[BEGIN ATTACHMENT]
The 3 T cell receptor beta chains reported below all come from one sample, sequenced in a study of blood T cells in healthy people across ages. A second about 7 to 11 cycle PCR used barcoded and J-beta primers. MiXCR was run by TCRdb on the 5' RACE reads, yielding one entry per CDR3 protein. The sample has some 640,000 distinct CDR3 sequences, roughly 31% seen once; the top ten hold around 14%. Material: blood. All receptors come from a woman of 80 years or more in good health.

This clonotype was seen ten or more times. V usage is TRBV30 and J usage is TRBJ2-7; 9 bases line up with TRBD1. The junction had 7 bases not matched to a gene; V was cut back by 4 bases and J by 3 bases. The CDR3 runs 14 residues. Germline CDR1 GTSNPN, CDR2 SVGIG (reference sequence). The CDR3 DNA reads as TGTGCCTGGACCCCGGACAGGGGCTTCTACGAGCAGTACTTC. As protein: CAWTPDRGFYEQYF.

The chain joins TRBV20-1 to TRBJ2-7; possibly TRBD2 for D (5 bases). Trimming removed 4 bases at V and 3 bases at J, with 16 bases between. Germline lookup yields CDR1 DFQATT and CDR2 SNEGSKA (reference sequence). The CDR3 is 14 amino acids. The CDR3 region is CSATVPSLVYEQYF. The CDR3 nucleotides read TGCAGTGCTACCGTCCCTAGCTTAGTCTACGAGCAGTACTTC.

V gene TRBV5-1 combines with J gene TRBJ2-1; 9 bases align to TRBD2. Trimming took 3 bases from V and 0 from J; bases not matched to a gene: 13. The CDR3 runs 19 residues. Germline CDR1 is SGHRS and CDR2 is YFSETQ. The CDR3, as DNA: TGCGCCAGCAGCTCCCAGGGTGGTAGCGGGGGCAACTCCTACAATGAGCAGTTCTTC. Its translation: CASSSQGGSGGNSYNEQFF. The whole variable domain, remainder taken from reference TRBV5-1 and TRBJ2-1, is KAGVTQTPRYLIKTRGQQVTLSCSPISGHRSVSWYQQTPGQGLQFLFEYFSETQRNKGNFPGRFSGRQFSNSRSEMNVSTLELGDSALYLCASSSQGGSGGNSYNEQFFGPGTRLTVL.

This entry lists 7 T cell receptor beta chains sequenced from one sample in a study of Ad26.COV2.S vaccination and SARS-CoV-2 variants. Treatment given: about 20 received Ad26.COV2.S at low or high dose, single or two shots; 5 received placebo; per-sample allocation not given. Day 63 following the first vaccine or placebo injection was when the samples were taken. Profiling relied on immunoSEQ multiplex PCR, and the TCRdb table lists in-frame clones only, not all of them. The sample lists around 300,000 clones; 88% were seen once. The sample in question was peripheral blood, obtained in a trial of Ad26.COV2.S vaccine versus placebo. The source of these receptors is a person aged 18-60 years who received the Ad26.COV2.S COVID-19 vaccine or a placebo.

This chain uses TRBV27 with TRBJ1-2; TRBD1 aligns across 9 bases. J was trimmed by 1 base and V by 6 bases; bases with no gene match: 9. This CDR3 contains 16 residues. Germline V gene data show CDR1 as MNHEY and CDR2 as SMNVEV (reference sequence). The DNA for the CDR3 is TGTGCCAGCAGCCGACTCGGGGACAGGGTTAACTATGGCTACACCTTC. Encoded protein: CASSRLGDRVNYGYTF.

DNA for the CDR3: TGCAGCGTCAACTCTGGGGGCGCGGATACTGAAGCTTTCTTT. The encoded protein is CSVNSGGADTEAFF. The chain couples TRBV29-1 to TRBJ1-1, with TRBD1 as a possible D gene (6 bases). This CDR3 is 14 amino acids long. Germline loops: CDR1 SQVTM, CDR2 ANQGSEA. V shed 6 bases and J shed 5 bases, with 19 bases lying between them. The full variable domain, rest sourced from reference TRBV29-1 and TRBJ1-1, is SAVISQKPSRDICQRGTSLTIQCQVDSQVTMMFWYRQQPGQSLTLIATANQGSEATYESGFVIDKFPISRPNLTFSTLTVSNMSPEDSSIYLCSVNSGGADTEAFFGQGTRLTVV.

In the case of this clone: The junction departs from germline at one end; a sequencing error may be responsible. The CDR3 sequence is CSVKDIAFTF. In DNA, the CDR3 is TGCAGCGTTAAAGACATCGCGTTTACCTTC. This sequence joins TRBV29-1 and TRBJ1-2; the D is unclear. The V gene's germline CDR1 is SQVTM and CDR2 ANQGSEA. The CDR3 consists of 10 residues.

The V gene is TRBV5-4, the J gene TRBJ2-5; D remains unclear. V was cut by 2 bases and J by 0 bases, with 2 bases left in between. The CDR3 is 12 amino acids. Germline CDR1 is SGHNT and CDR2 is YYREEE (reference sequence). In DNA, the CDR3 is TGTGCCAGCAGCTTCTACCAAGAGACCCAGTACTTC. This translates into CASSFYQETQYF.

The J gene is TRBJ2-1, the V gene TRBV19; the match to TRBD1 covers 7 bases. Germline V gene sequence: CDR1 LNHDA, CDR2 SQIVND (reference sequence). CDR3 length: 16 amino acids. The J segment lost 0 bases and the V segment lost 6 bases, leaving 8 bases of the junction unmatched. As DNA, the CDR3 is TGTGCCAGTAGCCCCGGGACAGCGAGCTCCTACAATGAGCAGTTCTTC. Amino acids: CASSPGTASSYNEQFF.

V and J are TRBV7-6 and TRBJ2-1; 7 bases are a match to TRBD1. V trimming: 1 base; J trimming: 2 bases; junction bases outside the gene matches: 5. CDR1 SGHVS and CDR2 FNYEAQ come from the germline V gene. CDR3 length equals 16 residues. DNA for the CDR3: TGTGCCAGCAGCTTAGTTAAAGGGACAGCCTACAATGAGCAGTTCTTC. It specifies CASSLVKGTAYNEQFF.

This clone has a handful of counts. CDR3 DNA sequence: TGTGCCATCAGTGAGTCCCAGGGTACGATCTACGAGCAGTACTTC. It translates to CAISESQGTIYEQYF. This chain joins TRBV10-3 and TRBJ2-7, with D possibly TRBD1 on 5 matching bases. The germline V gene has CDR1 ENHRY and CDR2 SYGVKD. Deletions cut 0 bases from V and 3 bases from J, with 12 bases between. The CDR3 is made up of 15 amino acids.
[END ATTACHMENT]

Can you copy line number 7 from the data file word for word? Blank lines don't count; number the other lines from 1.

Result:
DNA for the CDR3: TGCAGCGTCAACTCTGGGGGCGCGGATACTGAAGCTTTCTTT. The encoded protein is CSVNSGGADTEAFF. The chain couples TRBV29-1 to TRBJ1-1, with TRBD1 as a possible D gene (6 bases). This CDR3 is 14 amino acids long. Germline loops: CDR1 SQVTM, CDR2 ANQGSEA. V shed 6 bases and J shed 5 bases, with 19 bases lying between them. The full variable domain, rest sourced from reference TRBV29-1 and TRBJ1-1, is SAVISQKPSRDICQRGTSLTIQCQVDSQVTMMFWYRQQPGQSLTLIATANQGSEATYESGFVIDKFPISRPNLTFSTLTVSNMSPEDSSIYLCSVNSGGADTEAFFGQGTRLTVV.